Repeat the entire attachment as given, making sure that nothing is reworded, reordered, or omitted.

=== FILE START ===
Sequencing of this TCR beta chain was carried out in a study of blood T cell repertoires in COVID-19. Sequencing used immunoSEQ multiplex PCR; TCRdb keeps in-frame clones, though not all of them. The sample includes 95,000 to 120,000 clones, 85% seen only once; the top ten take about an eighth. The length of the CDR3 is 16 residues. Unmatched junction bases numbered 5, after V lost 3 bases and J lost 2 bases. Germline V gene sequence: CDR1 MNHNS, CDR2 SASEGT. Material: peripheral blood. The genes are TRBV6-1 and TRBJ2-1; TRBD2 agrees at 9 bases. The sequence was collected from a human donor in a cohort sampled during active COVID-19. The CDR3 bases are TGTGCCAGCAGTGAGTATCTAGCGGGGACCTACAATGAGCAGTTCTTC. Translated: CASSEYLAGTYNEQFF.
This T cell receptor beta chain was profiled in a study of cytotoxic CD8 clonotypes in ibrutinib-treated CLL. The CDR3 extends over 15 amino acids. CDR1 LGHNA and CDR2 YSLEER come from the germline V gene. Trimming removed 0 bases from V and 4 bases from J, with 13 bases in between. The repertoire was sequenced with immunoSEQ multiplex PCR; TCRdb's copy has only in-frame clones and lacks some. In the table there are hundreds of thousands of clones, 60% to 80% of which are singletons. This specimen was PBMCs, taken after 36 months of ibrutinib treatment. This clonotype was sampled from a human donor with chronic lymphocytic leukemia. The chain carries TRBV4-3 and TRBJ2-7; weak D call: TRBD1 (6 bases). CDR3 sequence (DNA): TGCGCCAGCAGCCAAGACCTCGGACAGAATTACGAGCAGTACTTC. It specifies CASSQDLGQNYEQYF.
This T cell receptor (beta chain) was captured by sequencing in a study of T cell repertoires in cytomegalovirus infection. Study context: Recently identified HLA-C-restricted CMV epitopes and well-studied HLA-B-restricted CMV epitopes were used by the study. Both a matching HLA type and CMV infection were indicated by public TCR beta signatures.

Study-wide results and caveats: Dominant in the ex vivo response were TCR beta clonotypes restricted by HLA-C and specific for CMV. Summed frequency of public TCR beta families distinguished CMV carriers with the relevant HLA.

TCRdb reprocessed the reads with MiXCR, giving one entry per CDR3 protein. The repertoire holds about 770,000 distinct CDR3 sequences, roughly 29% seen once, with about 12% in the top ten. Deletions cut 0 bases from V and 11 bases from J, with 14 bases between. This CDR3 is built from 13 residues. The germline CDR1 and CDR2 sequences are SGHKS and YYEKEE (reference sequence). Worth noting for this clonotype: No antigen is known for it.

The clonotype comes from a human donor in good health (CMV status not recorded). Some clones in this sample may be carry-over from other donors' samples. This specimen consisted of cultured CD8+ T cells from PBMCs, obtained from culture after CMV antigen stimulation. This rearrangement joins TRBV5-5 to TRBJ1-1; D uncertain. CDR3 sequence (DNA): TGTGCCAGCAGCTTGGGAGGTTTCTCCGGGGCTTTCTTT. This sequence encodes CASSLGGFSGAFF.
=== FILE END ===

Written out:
Sequencing of this TCR beta chain was carried out in a study of blood T cell repertoires in COVID-19. Sequencing used immunoSEQ multiplex PCR; TCRdb keeps in-frame clones, though not all of them. The sample includes 95,000 to 120,000 clones, 85% seen only once; the top ten take about an eighth. The length of the CDR3 is 16 residues. Unmatched junction bases numbered 5, after V lost 3 bases and J lost 2 bases. Germline V gene sequence: CDR1 MNHNS, CDR2 SASEGT. Material: peripheral blood. The genes are TRBV6-1 and TRBJ2-1; TRBD2 agrees at 9 bases. The sequence was collected from a human donor in a cohort sampled during active COVID-19. The CDR3 bases are TGTGCCAGCAGTGAGTATCTAGCGGGGACCTACAATGAGCAGTTCTTC. Translated: CASSEYLAGTYNEQFF.
This T cell receptor beta chain was profiled in a study of cytotoxic CD8 clonotypes in ibrutinib-treated CLL. The CDR3 extends over 15 amino acids. CDR1 LGHNA and CDR2 YSLEER come from the germline V gene. Trimming removed 0 bases from V and 4 bases from J, with 13 bases in between. The repertoire was sequenced with immunoSEQ multiplex PCR; TCRdb's copy has only in-frame clones and lacks some. In the table there are hundreds of thousands of clones, 60% to 80% of which are singletons. This specimen was PBMCs, taken after 36 months of ibrutinib treatment. This clonotype was sampled from a human donor with chronic lymphocytic leukemia. The chain carries TRBV4-3 and TRBJ2-7; weak D call: TRBD1 (6 bases). CDR3 sequence (DNA): TGCGCCAGCAGCCAAGACCTCGGACAGAATTACGAGCAGTACTTC. It specifies CASSQDLGQNYEQYF.
This T cell receptor (beta chain) was captured by sequencing in a study of T cell repertoires in cytomegalovirus infection. Study context: Recently identified HLA-C-restricted CMV epitopes and well-studied HLA-B-restricted CMV epitopes were used by the study. Both a matching HLA type and CMV infection were indicated by public TCR beta signatures.

Study-wide results and caveats: Dominant in the ex vivo response were TCR beta clonotypes restricted by HLA-C and specific for CMV. Summed frequency of public TCR beta families distinguished CMV carriers with the relevant HLA.

TCRdb reprocessed the reads with MiXCR, giving one entry per CDR3 protein. The repertoire holds about 770,000 distinct CDR3 sequences, roughly 29% seen once, with about 12% in the top ten. Deletions cut 0 bases from V and 11 bases from J, with 14 bases between. This CDR3 is built from 13 residues. The germline CDR1 and CDR2 sequences are SGHKS and YYEKEE (reference sequence). Worth noting for this clonotype: No antigen is known for it.

The clonotype comes from a human donor in good health (CMV status not recorded). Some clones in this sample may be carry-over from other donors' samples. This specimen consisted of cultured CD8+ T cells from PBMCs, obtained from culture after CMV antigen stimulation. This rearrangement joins TRBV5-5 to TRBJ1-1; D uncertain. CDR3 sequence (DNA): TGTGCCAGCAGCTTGGGAGGTTTCTCCGGGGCTTTCTTT. This sequence encodes CASSLGGFSGAFF.